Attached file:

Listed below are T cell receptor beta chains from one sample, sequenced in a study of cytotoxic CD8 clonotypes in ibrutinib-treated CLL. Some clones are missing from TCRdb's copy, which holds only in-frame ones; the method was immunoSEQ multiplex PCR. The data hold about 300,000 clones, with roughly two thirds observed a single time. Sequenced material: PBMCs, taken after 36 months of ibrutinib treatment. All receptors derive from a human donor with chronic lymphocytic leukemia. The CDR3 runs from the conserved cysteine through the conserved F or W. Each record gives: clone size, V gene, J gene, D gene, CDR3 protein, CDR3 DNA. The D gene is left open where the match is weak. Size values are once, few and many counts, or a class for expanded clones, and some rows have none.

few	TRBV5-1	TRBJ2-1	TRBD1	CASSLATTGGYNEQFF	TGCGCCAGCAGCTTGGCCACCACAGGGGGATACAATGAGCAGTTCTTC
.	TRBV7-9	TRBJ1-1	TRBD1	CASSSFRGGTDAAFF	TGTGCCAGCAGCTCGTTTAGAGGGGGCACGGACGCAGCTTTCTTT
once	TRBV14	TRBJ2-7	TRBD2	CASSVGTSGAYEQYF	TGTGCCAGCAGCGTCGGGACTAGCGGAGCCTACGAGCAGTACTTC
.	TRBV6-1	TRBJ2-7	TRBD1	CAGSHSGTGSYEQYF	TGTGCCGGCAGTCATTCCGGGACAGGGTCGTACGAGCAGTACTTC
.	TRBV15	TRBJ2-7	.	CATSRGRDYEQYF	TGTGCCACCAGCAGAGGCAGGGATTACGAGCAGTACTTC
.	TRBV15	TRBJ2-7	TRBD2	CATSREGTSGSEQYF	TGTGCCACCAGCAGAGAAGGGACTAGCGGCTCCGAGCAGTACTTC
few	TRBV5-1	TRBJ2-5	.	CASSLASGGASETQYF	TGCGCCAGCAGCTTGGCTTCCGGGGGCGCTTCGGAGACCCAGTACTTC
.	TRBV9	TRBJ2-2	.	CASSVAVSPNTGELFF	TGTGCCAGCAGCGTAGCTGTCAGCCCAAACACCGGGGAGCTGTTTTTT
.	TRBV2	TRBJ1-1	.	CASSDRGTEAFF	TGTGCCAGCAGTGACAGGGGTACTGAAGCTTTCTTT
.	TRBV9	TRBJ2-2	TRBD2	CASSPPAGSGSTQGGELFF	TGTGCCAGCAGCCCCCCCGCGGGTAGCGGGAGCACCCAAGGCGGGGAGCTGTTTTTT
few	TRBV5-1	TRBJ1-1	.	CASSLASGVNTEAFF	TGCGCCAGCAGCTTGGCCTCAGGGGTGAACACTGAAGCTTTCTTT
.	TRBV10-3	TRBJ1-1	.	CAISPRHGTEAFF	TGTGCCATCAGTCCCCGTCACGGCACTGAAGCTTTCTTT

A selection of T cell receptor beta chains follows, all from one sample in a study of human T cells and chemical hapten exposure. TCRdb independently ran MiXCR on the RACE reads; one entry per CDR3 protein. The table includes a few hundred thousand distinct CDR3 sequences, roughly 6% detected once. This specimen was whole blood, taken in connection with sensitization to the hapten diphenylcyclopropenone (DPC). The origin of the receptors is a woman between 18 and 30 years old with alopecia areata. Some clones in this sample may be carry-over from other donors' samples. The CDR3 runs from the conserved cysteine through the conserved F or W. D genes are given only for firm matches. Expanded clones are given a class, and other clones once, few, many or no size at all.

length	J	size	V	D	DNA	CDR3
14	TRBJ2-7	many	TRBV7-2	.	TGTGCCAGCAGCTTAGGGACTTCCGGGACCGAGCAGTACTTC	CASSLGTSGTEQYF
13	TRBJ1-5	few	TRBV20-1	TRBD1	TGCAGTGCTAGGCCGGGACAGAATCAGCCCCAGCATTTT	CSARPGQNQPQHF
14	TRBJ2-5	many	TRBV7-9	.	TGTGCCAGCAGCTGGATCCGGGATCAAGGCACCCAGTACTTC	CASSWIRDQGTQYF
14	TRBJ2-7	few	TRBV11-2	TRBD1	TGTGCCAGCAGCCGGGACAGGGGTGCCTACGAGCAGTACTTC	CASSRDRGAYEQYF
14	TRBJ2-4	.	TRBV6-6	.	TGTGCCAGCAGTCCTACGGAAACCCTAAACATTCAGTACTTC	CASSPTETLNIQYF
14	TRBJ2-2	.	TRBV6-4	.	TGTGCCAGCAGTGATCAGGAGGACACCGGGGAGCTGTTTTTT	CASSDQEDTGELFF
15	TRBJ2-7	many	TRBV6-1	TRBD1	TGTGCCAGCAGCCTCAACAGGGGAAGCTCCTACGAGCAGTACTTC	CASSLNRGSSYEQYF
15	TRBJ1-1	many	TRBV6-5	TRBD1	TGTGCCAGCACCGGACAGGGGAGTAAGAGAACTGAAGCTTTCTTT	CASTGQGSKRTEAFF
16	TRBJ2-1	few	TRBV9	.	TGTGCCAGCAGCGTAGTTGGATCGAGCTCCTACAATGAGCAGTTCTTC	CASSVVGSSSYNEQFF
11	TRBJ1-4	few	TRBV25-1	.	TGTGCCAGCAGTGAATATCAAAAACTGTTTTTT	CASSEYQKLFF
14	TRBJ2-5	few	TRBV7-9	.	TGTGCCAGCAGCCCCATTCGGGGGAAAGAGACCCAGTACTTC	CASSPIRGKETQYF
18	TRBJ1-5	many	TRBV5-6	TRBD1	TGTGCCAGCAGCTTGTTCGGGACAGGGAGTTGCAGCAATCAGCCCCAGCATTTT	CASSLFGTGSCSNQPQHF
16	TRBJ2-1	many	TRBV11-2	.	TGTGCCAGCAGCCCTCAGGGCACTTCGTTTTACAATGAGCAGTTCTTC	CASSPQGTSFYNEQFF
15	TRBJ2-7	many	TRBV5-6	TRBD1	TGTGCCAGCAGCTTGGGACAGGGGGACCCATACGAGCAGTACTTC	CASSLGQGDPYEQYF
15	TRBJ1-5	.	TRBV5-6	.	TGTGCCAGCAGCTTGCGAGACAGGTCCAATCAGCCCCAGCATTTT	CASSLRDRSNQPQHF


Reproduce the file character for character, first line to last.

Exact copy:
Listed below are T cell receptor beta chains from one sample, sequenced in a study of cytotoxic CD8 clonotypes in ibrutinib-treated CLL. Some clones are missing from TCRdb's copy, which holds only in-frame ones; the method was immunoSEQ multiplex PCR. The data hold about 300,000 clones, with roughly two thirds observed a single time. Sequenced material: PBMCs, taken after 36 months of ibrutinib treatment. All receptors derive from a human donor with chronic lymphocytic leukemia. The CDR3 runs from the conserved cysteine through the conserved F or W. Each record gives: clone size, V gene, J gene, D gene, CDR3 protein, CDR3 DNA. The D gene is left open where the match is weak. Size values are once, few and many counts, or a class for expanded clones, and some rows have none.

few	TRBV5-1	TRBJ2-1	TRBD1	CASSLATTGGYNEQFF	TGCGCCAGCAGCTTGGCCACCACAGGGGGATACAATGAGCAGTTCTTC
.	TRBV7-9	TRBJ1-1	TRBD1	CASSSFRGGTDAAFF	TGTGCCAGCAGCTCGTTTAGAGGGGGCACGGACGCAGCTTTCTTT
once	TRBV14	TRBJ2-7	TRBD2	CASSVGTSGAYEQYF	TGTGCCAGCAGCGTCGGGACTAGCGGAGCCTACGAGCAGTACTTC
.	TRBV6-1	TRBJ2-7	TRBD1	CAGSHSGTGSYEQYF	TGTGCCGGCAGTCATTCCGGGACAGGGTCGTACGAGCAGTACTTC
.	TRBV15	TRBJ2-7	.	CATSRGRDYEQYF	TGTGCCACCAGCAGAGGCAGGGATTACGAGCAGTACTTC
.	TRBV15	TRBJ2-7	TRBD2	CATSREGTSGSEQYF	TGTGCCACCAGCAGAGAAGGGACTAGCGGCTCCGAGCAGTACTTC
few	TRBV5-1	TRBJ2-5	.	CASSLASGGASETQYF	TGCGCCAGCAGCTTGGCTTCCGGGGGCGCTTCGGAGACCCAGTACTTC
.	TRBV9	TRBJ2-2	.	CASSVAVSPNTGELFF	TGTGCCAGCAGCGTAGCTGTCAGCCCAAACACCGGGGAGCTGTTTTTT
.	TRBV2	TRBJ1-1	.	CASSDRGTEAFF	TGTGCCAGCAGTGACAGGGGTACTGAAGCTTTCTTT
.	TRBV9	TRBJ2-2	TRBD2	CASSPPAGSGSTQGGELFF	TGTGCCAGCAGCCCCCCCGCGGGTAGCGGGAGCACCCAAGGCGGGGAGCTGTTTTTT
few	TRBV5-1	TRBJ1-1	.	CASSLASGVNTEAFF	TGCGCCAGCAGCTTGGCCTCAGGGGTGAACACTGAAGCTTTCTTT
.	TRBV10-3	TRBJ1-1	.	CAISPRHGTEAFF	TGTGCCATCAGTCCCCGTCACGGCACTGAAGCTTTCTTT

A selection of T cell receptor beta chains follows, all from one sample in a study of human T cells and chemical hapten exposure. TCRdb independently ran MiXCR on the RACE reads; one entry per CDR3 protein. The table includes a few hundred thousand distinct CDR3 sequences, roughly 6% detected once. This specimen was whole blood, taken in connection with sensitization to the hapten diphenylcyclopropenone (DPC). The origin of the receptors is a woman between 18 and 30 years old with alopecia areata. Some clones in this sample may be carry-over from other donors' samples. The CDR3 runs from the conserved cysteine through the conserved F or W. D genes are given only for firm matches. Expanded clones are given a class, and other clones once, few, many or no size at all.

length	J	size	V	D	DNA	CDR3
14	TRBJ2-7	many	TRBV7-2	.	TGTGCCAGCAGCTTAGGGACTTCCGGGACCGAGCAGTACTTC	CASSLGTSGTEQYF
13	TRBJ1-5	few	TRBV20-1	TRBD1	TGCAGTGCTAGGCCGGGACAGAATCAGCCCCAGCATTTT	CSARPGQNQPQHF
14	TRBJ2-5	many	TRBV7-9	.	TGTGCCAGCAGCTGGATCCGGGATCAAGGCACCCAGTACTTC	CASSWIRDQGTQYF
14	TRBJ2-7	few	TRBV11-2	TRBD1	TGTGCCAGCAGCCGGGACAGGGGTGCCTACGAGCAGTACTTC	CASSRDRGAYEQYF
14	TRBJ2-4	.	TRBV6-6	.	TGTGCCAGCAGTCCTACGGAAACCCTAAACATTCAGTACTTC	CASSPTETLNIQYF
14	TRBJ2-2	.	TRBV6-4	.	TGTGCCAGCAGTGATCAGGAGGACACCGGGGAGCTGTTTTTT	CASSDQEDTGELFF
15	TRBJ2-7	many	TRBV6-1	TRBD1	TGTGCCAGCAGCCTCAACAGGGGAAGCTCCTACGAGCAGTACTTC	CASSLNRGSSYEQYF
15	TRBJ1-1	many	TRBV6-5	TRBD1	TGTGCCAGCACCGGACAGGGGAGTAAGAGAACTGAAGCTTTCTTT	CASTGQGSKRTEAFF
16	TRBJ2-1	few	TRBV9	.	TGTGCCAGCAGCGTAGTTGGATCGAGCTCCTACAATGAGCAGTTCTTC	CASSVVGSSSYNEQFF
11	TRBJ1-4	few	TRBV25-1	.	TGTGCCAGCAGTGAATATCAAAAACTGTTTTTT	CASSEYQKLFF
14	TRBJ2-5	few	TRBV7-9	.	TGTGCCAGCAGCCCCATTCGGGGGAAAGAGACCCAGTACTTC	CASSPIRGKETQYF
18	TRBJ1-5	many	TRBV5-6	TRBD1	TGTGCCAGCAGCTTGTTCGGGACAGGGAGTTGCAGCAATCAGCCCCAGCATTTT	CASSLFGTGSCSNQPQHF
16	TRBJ2-1	many	TRBV11-2	.	TGTGCCAGCAGCCCTCAGGGCACTTCGTTTTACAATGAGCAGTTCTTC	CASSPQGTSFYNEQFF
15	TRBJ2-7	many	TRBV5-6	TRBD1	TGTGCCAGCAGCTTGGGACAGGGGGACCCATACGAGCAGTACTTC	CASSLGQGDPYEQYF
15	TRBJ1-5	.	TRBV5-6	.	TGTGCCAGCAGCTTGCGAGACAGGTCCAATCAGCCCCAGCATTTT	CASSLRDRSNQPQHF